bb) The matter would have to be considered in a different light if, as the defendant asserts, the claimant had exercised proprietorship in the investment shares in question only as a trustee for his father - as the "economic owner". The appeal court has not however made findings to this effect and it must be assumed in the claimant's favour in the proceedings in the appeal in law - simply having regard to the presumption in § 1006 (2) of the BGB - that he was the owner of the D and F share certificates without fiduciary commitments of that kind to his father.
cc) The intrusion into the claimant's legal position which was to be assumed from the present state of the case and which has led to enrichment of the defendant can only be regarded as approved by the legal order in the sense of being a final allocation of assets if and in so far as the gift of securities to the defendant has presented itself as a performance by the father to the defendant in the sense of the law on enrichment. Only then would it be necessary to take exclusively into account the relationship of the father to the defendant for a possible enrichment settlement (Bereicherungsausgleich) (see on the principle of priority of the performance condiction [references omitted]).
(1) The deliberate and purposive increase in the assets of others is to be understood as included in performance in the sense of § 812 (1) sentence 1 of the BGB. In this connection it is primarily a question of the purpose given to the transfer and thus firstly what purpose the participants have pursued according to their expressed intention. If the ideas of the participants do not agree, an objective method of consideration from the point of view of the recipient of the transfer is required (references omitted). The angles of protection of trust and division of risk are also to be considered here (reference omitted). It has been emphasised again and again in the case law of the Bundesgerichtshof - and that applies here as well - that any mechanical solution in the treatment in enrichment law of events in which more than two persons have participated is out of the question. Instead the peculiarities of the individual case must primarily be considered for a correct conclusion in enrichment law (reference omitted).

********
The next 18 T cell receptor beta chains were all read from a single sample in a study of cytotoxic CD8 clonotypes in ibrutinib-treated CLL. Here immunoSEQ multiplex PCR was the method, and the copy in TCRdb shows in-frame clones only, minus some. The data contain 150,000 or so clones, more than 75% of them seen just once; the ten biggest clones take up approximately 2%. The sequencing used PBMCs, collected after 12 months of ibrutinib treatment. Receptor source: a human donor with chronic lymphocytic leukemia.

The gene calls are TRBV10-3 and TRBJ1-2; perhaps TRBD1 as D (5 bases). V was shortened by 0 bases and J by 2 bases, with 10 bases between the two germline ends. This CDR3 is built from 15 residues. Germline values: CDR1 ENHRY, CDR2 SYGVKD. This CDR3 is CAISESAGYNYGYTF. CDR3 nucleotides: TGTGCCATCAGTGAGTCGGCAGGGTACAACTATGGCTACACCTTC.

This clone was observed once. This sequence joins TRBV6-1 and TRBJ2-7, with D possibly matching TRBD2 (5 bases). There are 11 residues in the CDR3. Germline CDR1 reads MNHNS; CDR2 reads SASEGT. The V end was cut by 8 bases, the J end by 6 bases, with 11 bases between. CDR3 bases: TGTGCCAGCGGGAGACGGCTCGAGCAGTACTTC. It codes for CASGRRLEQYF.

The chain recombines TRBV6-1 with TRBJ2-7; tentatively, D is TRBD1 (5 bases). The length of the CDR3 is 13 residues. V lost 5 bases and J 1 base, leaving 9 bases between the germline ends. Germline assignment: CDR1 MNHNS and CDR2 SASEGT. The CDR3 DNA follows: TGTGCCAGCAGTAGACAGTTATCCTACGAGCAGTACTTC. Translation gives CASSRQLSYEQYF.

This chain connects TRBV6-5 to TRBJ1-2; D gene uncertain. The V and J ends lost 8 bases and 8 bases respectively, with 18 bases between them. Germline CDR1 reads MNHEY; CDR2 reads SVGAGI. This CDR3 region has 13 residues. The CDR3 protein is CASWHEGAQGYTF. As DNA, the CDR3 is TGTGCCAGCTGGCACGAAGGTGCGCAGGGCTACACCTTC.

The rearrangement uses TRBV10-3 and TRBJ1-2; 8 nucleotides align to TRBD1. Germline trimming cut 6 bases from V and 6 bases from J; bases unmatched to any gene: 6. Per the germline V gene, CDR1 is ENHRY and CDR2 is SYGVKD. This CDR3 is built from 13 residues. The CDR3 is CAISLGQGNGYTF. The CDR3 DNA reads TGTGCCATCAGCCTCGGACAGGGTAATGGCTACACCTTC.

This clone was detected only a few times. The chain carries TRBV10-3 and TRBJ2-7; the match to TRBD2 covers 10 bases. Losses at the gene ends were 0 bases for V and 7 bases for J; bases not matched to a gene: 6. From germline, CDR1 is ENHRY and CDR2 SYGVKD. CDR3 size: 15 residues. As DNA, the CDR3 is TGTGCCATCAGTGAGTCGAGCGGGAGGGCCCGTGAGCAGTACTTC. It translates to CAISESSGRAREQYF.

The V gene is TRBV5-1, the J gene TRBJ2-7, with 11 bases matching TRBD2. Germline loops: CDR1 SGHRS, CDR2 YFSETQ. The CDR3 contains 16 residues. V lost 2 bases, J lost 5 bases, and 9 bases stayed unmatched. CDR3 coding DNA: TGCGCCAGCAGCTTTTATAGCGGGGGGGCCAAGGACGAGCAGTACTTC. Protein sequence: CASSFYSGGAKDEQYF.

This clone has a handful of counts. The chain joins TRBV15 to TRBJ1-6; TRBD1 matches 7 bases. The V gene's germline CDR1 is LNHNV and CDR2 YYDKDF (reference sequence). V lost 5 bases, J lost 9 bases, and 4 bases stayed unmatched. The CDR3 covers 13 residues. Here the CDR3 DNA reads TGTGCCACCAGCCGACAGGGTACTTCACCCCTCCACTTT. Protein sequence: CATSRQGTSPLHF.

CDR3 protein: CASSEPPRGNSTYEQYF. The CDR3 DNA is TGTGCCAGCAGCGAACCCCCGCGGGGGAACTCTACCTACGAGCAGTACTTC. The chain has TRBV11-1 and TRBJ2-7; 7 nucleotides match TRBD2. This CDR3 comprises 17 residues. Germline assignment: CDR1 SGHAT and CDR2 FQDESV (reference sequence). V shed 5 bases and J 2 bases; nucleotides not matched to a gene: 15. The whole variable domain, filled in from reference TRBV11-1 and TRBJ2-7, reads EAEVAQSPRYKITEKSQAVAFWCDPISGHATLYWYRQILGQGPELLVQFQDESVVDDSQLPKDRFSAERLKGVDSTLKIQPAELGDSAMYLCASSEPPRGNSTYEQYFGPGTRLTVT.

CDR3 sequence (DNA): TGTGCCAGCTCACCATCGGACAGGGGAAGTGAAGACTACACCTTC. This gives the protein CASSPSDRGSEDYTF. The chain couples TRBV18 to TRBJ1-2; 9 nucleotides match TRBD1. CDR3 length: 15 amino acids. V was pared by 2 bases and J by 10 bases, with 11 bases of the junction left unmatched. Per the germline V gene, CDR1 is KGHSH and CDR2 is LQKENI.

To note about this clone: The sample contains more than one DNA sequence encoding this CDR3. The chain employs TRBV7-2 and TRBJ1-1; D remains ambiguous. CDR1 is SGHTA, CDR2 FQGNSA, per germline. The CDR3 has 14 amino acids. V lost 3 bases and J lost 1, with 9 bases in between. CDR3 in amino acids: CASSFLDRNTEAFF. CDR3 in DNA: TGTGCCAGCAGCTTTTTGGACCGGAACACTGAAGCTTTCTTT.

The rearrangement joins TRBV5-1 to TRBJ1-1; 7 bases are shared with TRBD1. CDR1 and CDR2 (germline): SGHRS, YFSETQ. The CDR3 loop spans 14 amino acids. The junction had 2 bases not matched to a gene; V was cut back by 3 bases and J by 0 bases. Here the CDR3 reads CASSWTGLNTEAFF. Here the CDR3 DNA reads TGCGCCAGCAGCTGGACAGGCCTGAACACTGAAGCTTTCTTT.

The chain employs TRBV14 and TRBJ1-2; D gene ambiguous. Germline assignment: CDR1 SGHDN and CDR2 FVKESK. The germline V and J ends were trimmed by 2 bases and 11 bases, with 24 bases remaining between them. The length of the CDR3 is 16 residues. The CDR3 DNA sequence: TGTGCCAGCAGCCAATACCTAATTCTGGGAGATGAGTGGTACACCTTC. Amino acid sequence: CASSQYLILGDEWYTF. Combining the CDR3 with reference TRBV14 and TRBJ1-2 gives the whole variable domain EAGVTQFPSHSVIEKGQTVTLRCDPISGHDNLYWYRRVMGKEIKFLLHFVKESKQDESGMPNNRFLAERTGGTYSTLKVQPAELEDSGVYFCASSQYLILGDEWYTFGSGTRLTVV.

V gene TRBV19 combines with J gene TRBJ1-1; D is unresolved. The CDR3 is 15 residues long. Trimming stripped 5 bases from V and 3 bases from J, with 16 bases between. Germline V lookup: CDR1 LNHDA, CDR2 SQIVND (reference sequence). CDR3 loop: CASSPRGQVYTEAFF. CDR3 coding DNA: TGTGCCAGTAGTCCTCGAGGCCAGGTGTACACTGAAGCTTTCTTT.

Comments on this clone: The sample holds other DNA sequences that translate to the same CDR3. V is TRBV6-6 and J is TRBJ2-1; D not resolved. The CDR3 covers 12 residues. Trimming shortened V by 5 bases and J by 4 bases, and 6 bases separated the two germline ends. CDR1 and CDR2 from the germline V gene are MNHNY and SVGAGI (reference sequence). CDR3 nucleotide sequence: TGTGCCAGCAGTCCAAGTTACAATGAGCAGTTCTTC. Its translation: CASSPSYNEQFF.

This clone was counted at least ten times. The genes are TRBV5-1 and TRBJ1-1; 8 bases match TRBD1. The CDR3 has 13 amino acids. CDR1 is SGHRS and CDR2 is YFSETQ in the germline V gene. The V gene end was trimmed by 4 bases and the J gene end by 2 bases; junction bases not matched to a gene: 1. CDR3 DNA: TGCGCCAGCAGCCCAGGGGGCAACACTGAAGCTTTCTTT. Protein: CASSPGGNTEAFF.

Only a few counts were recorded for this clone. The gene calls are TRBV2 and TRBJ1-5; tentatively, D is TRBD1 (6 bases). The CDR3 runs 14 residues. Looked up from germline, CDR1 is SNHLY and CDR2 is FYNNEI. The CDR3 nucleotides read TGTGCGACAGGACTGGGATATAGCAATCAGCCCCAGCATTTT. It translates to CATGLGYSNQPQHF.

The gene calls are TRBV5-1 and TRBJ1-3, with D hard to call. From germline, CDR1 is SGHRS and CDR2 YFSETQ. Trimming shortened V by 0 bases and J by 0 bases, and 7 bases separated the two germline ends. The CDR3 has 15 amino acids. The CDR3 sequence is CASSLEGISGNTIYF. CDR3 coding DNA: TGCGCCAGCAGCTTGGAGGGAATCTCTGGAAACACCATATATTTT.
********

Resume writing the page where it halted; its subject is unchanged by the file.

(2) The appeal court has not made sufficient findings on this point. It merely observes in general terms that the defendant's statement of case which referred to a completed gift by the father was not refuted and - in another connection - that the claimant had not proved "that the father appeared as an agent and that thus use was made of an authority and that this was recognisable for the defendant".
(a) Accordingly, a positive agreement of wills between the father and the defendant, for instance in the sense that the transfer of the securities to the defendant was a performance by the father (regardless of the fact that the securities were not the property of the father and he only possessed an account authority and a deposit authority respectively) has not been established. The defendant also does not assert anything of this kind; she has merely claimed that the father explained to her during her stay in L in November 1994, that he would for a start transfer securities to her by way of gift from his assets, and he had carried out this intention afterwards in that the securities which were the subject of the dispute had been transferred in her favour. Besides this, an agreement according to which the securities actually transferred to the defendant would be a present by the father would have exonerated the defendant under enrichment law in the relationship with the claimant at best if the father, in the context of his dispositions of the 3rd and 24th November 1994, had revealed to the defendant the conflict of his interests with those of the claimant in relation to the securities deposit in question, and had given to the defendant a comprehensible and verifiable basis for his entitlement nevertheless to give away the claimant's securities: the gift would thus, according to its nature, have come from his assets.